A group of 130 doctors wants the state of Oregon to review the health risks of coal exports before approving any permits.
Thursday, the Physicians for Social Responsibility outlined numerous health risks that they link to coal dust, coal train diesel emissions and air pollution from coal-fired power plants in Asia.
Andy Harris is an ophthalmologist and a faculty member at Oregon Health and Science University’s Global Health Center. He says coal exports through the Northwest could increase the risk of asthma attacks, bronchitis, emphysema, stroke, heart attacks and cancer.
Harris explained, “There’s lots of good reasons to ask for a health impact assessment. And that’s what we’re doing. We’re talking with the governor and his staff about really looking at the health impacts of transporting coal through our communities before any permitting is done.”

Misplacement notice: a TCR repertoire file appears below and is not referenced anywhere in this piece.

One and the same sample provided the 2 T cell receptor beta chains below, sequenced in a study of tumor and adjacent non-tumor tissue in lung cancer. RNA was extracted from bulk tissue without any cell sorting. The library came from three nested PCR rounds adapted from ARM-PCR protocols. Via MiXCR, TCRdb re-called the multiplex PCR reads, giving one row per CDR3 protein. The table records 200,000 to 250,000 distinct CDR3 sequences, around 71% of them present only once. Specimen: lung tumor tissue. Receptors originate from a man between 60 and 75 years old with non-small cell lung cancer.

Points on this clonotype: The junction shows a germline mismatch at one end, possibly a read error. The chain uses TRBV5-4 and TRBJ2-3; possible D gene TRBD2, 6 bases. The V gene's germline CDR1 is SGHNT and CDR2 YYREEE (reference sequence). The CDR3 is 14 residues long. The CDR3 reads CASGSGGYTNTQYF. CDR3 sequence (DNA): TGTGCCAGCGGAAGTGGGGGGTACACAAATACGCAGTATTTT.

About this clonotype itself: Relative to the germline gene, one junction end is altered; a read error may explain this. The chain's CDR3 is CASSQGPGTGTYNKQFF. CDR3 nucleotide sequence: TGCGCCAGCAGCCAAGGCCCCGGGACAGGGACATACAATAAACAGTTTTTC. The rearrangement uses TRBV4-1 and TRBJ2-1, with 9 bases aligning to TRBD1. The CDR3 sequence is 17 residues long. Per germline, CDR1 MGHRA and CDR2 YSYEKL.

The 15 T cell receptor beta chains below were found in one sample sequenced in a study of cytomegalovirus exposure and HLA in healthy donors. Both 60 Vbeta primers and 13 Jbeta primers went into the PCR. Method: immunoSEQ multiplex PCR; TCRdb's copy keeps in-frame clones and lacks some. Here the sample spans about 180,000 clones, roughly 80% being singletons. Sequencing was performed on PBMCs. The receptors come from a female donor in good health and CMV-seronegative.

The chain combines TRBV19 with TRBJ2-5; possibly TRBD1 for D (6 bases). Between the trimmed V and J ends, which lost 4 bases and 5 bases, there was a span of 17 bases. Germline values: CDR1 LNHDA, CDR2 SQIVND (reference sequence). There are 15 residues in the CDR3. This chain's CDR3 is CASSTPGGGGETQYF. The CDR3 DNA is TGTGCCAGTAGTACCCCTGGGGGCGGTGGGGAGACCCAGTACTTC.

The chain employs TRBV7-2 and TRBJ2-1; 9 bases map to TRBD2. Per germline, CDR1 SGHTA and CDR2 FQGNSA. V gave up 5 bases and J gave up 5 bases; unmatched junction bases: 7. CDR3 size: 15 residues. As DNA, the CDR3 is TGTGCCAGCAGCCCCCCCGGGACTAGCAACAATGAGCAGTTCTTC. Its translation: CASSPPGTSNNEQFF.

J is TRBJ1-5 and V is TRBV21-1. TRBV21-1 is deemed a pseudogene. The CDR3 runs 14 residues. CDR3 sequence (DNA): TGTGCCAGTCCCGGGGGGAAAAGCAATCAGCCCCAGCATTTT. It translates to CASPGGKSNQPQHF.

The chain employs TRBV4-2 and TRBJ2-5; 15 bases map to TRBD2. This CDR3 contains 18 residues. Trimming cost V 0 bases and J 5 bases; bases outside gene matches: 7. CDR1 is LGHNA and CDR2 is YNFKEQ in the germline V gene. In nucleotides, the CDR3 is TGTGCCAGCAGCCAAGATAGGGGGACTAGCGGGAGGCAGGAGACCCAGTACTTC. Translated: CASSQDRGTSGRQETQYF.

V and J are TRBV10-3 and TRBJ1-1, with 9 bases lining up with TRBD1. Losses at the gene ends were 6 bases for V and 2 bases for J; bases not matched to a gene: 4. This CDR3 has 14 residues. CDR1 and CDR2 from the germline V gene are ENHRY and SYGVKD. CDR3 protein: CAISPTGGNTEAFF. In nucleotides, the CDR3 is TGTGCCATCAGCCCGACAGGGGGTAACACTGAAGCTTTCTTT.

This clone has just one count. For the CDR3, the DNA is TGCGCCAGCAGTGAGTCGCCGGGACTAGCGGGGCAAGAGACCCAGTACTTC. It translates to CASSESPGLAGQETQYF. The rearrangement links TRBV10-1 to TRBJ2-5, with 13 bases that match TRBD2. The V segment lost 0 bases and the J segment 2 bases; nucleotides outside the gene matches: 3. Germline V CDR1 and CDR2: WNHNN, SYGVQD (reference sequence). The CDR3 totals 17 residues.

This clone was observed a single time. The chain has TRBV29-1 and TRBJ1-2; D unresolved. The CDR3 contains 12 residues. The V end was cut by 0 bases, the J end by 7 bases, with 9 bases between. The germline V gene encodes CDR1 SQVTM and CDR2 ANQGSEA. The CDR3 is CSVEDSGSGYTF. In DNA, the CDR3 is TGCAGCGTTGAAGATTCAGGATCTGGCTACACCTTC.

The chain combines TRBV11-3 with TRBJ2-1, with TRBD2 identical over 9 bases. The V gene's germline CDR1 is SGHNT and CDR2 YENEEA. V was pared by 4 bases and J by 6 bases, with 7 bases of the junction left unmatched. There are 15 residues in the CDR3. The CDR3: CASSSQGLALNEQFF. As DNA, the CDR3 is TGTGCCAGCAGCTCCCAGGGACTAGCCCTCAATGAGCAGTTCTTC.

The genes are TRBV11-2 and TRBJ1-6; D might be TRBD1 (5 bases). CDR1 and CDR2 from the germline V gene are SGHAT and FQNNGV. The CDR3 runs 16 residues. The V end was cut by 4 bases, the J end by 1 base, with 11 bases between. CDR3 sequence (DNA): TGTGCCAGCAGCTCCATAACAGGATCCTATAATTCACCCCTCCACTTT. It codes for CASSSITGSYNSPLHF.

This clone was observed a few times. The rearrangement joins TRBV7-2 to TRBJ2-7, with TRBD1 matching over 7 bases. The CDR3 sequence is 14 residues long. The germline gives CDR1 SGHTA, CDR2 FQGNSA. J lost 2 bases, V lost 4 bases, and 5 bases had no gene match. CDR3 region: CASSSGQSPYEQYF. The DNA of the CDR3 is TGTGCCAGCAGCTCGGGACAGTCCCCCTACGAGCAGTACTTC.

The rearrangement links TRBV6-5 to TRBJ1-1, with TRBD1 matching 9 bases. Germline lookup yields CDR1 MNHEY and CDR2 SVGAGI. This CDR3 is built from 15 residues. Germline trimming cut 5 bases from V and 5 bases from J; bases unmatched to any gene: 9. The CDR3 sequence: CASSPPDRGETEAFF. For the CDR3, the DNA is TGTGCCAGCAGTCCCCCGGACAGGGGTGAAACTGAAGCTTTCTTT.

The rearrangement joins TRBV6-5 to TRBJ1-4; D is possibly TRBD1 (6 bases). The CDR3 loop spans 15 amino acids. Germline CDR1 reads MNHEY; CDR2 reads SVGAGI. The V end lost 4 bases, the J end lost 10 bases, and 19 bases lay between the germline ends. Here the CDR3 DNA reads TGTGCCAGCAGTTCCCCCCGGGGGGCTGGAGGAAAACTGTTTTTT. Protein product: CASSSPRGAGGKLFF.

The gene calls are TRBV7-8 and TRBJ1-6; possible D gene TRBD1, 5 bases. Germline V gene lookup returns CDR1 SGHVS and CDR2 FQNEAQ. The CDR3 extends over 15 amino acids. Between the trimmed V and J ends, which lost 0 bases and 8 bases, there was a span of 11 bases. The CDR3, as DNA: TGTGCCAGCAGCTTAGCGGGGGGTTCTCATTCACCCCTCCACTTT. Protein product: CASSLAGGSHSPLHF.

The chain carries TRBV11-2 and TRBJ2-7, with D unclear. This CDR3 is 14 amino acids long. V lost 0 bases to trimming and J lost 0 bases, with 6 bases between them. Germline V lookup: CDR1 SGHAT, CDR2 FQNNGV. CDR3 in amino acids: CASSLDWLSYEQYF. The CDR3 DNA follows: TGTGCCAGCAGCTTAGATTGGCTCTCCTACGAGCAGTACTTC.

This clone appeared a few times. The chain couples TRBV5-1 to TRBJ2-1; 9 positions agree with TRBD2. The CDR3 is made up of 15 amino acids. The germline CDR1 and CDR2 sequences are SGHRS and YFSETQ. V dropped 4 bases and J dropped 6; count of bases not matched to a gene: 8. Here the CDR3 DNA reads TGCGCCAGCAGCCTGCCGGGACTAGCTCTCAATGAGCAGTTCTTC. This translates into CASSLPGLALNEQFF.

There’s only one coal export project that has applied for an Oregon permit. The Morrow Pacific coal export project would ship coal from the Northern Rockies to Asia with stops in Boardman and St. Helens. The company wants a permit to to build a loading dock in Boardman.
A health assessment could delay that permit by a year.
(This story was originally reported for OPB News.)
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